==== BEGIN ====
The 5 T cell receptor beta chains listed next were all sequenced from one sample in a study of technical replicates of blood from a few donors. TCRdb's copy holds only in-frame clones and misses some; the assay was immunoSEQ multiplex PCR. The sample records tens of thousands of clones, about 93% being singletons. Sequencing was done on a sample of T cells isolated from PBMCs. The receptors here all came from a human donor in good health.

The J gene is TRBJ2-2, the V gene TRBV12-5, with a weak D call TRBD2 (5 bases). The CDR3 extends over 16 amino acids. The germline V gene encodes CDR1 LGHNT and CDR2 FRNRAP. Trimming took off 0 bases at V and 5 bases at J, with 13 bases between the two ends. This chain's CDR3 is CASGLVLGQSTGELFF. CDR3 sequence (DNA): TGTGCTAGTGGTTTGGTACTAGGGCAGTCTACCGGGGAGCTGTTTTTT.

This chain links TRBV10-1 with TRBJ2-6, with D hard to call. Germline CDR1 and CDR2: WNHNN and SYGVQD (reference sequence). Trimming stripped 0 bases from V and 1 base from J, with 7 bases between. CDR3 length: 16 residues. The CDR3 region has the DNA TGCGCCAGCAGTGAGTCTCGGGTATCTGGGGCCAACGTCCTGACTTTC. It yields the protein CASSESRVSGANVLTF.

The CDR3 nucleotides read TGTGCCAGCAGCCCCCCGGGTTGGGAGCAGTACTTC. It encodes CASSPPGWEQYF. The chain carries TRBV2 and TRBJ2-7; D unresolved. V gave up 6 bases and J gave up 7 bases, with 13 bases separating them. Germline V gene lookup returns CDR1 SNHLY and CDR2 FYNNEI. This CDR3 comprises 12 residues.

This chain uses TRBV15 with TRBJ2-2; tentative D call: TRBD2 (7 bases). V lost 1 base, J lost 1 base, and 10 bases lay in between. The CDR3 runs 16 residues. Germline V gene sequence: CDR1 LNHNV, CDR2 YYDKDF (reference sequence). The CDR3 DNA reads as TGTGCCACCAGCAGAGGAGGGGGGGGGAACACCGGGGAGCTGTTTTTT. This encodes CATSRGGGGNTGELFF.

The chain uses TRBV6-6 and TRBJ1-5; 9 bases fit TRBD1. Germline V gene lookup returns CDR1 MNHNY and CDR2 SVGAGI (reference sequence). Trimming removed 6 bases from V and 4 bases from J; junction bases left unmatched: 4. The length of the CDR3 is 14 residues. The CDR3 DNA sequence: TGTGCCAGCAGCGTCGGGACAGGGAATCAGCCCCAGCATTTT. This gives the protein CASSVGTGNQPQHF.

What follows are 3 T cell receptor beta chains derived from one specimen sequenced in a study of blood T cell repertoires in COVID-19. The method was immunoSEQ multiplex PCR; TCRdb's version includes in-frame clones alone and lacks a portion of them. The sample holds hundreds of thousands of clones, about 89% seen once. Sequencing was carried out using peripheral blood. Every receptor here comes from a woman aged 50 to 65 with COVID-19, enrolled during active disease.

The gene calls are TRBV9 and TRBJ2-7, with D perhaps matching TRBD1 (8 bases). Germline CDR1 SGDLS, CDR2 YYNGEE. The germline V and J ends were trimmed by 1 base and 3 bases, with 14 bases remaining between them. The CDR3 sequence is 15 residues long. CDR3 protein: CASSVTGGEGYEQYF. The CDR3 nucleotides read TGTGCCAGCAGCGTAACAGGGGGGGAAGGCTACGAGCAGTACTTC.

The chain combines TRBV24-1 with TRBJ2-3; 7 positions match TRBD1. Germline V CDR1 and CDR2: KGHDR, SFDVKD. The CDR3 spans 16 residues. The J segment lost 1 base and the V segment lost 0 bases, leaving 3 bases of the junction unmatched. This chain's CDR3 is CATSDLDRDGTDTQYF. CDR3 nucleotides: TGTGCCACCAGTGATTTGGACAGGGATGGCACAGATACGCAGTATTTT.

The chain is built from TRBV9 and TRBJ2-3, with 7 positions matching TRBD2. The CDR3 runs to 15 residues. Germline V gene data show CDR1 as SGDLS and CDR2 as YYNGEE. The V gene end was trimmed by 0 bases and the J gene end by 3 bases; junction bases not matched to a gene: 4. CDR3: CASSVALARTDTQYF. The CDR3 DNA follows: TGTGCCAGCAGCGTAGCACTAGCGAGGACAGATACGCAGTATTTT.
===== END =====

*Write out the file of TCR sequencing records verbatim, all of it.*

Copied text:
The 5 T cell receptor beta chains listed next were all sequenced from one sample in a study of technical replicates of blood from a few donors. TCRdb's copy holds only in-frame clones and misses some; the assay was immunoSEQ multiplex PCR. The sample records tens of thousands of clones, about 93% being singletons. Sequencing was done on a sample of T cells isolated from PBMCs. The receptors here all came from a human donor in good health.

The J gene is TRBJ2-2, the V gene TRBV12-5, with a weak D call TRBD2 (5 bases). The CDR3 extends over 16 amino acids. The germline V gene encodes CDR1 LGHNT and CDR2 FRNRAP. Trimming took off 0 bases at V and 5 bases at J, with 13 bases between the two ends. This chain's CDR3 is CASGLVLGQSTGELFF. CDR3 sequence (DNA): TGTGCTAGTGGTTTGGTACTAGGGCAGTCTACCGGGGAGCTGTTTTTT.

This chain links TRBV10-1 with TRBJ2-6, with D hard to call. Germline CDR1 and CDR2: WNHNN and SYGVQD (reference sequence). Trimming stripped 0 bases from V and 1 base from J, with 7 bases between. CDR3 length: 16 residues. The CDR3 region has the DNA TGCGCCAGCAGTGAGTCTCGGGTATCTGGGGCCAACGTCCTGACTTTC. It yields the protein CASSESRVSGANVLTF.

The CDR3 nucleotides read TGTGCCAGCAGCCCCCCGGGTTGGGAGCAGTACTTC. It encodes CASSPPGWEQYF. The chain carries TRBV2 and TRBJ2-7; D unresolved. V gave up 6 bases and J gave up 7 bases, with 13 bases separating them. Germline V gene lookup returns CDR1 SNHLY and CDR2 FYNNEI. This CDR3 comprises 12 residues.

This chain uses TRBV15 with TRBJ2-2; tentative D call: TRBD2 (7 bases). V lost 1 base, J lost 1 base, and 10 bases lay in between. The CDR3 runs 16 residues. Germline V gene sequence: CDR1 LNHNV, CDR2 YYDKDF (reference sequence). The CDR3 DNA reads as TGTGCCACCAGCAGAGGAGGGGGGGGGAACACCGGGGAGCTGTTTTTT. This encodes CATSRGGGGNTGELFF.

The chain uses TRBV6-6 and TRBJ1-5; 9 bases fit TRBD1. Germline V gene lookup returns CDR1 MNHNY and CDR2 SVGAGI (reference sequence). Trimming removed 6 bases from V and 4 bases from J; junction bases left unmatched: 4. The length of the CDR3 is 14 residues. The CDR3 DNA sequence: TGTGCCAGCAGCGTCGGGACAGGGAATCAGCCCCAGCATTTT. This gives the protein CASSVGTGNQPQHF.

What follows are 3 T cell receptor beta chains derived from one specimen sequenced in a study of blood T cell repertoires in COVID-19. The method was immunoSEQ multiplex PCR; TCRdb's version includes in-frame clones alone and lacks a portion of them. The sample holds hundreds of thousands of clones, about 89% seen once. Sequencing was carried out using peripheral blood. Every receptor here comes from a woman aged 50 to 65 with COVID-19, enrolled during active disease.

The gene calls are TRBV9 and TRBJ2-7, with D perhaps matching TRBD1 (8 bases). Germline CDR1 SGDLS, CDR2 YYNGEE. The germline V and J ends were trimmed by 1 base and 3 bases, with 14 bases remaining between them. The CDR3 sequence is 15 residues long. CDR3 protein: CASSVTGGEGYEQYF. The CDR3 nucleotides read TGTGCCAGCAGCGTAACAGGGGGGGAAGGCTACGAGCAGTACTTC.

The chain combines TRBV24-1 with TRBJ2-3; 7 positions match TRBD1. Germline V CDR1 and CDR2: KGHDR, SFDVKD. The CDR3 spans 16 residues. The J segment lost 1 base and the V segment lost 0 bases, leaving 3 bases of the junction unmatched. This chain's CDR3 is CATSDLDRDGTDTQYF. CDR3 nucleotides: TGTGCCACCAGTGATTTGGACAGGGATGGCACAGATACGCAGTATTTT.

The chain is built from TRBV9 and TRBJ2-3, with 7 positions matching TRBD2. The CDR3 runs to 15 residues. Germline V gene data show CDR1 as SGDLS and CDR2 as YYNGEE. The V gene end was trimmed by 0 bases and the J gene end by 3 bases; junction bases not matched to a gene: 4. CDR3: CASSVALARTDTQYF. The CDR3 DNA follows: TGTGCCAGCAGCGTAGCACTAGCGAGGACAGATACGCAGTATTTT.